Researchers have found that too much or too little sleep leads to male diabetes. Either extreme insomnia or hypersomnia causes the disease in men.
Those men who sleep longer or skimp on some shuteye may be at risk of contracting diabetes in the future. The study was published in the Endocrine Society's Journal of Clinical Endocrinology & Metabolism.
Over 29 million people across the United States of America have diabetes, according to the Endocrine Society's Endocrine Facts and Figures Report.
During the past half a century or so, the average number of hours slept by men has decreased by 1.5 to 2 hours. This fact goes hand in hand with the epidemic of diabetes which spread by leaps and bounds during this period.
The incidence of diabetes more than doubled during this time span. Over 800 healthy males were examined. They showed a connection between glucose regulation and their individual sleep schedules.
Those men who slept too much or too little tended to have less of a reaction to insulin in their physiologies. Glucose uptake was blunted and thus the risk of contracting diabetes increased significantly. However, females seemed to be immune to any such link between sleep quality and diabetes.
Healthy and mature people ranging in age from 30 to 60 were put under observation by the researchers. Over 19 study hubs spread over 14 European nations were involved in the investigation.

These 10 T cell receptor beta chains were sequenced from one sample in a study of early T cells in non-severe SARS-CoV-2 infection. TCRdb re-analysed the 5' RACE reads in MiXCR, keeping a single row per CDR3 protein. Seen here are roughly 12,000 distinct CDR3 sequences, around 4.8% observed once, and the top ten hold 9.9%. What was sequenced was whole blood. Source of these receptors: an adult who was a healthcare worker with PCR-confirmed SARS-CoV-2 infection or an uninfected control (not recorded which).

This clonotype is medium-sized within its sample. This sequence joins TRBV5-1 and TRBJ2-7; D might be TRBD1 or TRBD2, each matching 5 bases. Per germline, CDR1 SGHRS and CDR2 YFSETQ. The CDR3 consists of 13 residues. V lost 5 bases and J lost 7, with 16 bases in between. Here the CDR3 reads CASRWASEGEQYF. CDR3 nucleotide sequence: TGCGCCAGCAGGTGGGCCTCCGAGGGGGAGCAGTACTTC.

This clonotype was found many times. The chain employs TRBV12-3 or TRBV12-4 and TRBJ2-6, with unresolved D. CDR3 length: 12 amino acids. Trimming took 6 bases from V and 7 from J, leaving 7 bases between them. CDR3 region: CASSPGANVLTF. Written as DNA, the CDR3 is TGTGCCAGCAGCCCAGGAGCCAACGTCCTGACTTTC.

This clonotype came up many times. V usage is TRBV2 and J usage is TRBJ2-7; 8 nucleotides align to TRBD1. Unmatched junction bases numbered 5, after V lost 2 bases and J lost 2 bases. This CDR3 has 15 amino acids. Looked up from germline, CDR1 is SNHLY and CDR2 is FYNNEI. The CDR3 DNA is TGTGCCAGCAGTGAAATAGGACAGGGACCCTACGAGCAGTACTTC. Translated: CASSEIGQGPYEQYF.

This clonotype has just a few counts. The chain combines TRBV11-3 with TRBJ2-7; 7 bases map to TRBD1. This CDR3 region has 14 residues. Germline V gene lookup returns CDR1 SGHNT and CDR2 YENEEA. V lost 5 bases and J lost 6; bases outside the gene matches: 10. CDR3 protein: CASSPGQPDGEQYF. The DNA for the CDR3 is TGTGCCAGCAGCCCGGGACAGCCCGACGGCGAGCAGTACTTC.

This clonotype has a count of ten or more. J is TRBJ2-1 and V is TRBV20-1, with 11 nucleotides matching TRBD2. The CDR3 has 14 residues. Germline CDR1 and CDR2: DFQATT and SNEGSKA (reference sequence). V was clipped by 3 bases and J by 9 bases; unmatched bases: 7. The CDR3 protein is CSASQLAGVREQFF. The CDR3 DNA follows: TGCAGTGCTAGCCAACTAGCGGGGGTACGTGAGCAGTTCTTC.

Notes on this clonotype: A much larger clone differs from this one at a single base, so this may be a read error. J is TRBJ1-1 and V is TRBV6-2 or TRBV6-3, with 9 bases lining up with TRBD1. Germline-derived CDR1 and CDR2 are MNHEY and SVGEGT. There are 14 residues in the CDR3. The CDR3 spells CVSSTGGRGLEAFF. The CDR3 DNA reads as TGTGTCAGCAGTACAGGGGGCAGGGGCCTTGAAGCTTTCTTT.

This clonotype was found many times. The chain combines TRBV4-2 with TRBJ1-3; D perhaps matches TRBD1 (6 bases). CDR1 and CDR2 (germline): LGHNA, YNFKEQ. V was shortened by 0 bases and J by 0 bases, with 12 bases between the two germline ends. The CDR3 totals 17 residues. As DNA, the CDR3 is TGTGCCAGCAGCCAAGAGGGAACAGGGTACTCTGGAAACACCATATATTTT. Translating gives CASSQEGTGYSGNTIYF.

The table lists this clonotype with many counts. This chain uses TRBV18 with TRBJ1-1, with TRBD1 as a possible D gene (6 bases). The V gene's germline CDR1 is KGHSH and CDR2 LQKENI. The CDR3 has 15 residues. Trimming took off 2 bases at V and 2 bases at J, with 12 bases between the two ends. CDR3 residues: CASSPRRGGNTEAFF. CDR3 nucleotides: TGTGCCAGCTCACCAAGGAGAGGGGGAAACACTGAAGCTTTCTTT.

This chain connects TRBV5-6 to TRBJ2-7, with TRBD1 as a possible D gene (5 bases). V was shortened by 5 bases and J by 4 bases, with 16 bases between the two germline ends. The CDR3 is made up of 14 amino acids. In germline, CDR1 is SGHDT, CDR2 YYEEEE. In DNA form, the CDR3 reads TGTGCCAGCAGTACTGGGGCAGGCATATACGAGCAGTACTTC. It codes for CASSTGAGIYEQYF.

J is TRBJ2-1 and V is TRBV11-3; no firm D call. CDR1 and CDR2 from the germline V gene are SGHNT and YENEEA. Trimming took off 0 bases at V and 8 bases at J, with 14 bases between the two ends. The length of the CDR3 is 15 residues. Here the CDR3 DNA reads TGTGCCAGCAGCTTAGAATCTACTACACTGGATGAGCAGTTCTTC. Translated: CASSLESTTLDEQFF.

Sleep patterns and physical exertion levels were noted down carefully using an accelerometer. This gadget gauges the movements that take place during the day.
A special device was also employed to measure the use of insulin by the body. This is crucial for blood sugar regulation. Those males who slept for seven hours tended to have optimal health.
Compare this to men who overslept or underslept and you see the first unmistakable signs of diabetes showing up in these individuals.
It seems that either extreme is harmful in the long run. The golden mean is the ideal and everything looks good in moderation. Women on the contrary seemed to show a heightened response to insulin if they slept too much or too little.
The average female of the species who slept normally didn’t fare too well in this department which is a sort of paradox when you look at it. Their beta cells were fully functional too. Thus the ladies are not at as great a risk as the gentlemen.
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These opposite trends in males and females may have been partly due to the nature of the study. Only healthy individuals were picked for examination. Yet the lesson to take home from all this is that sleep quality is essential to well-being.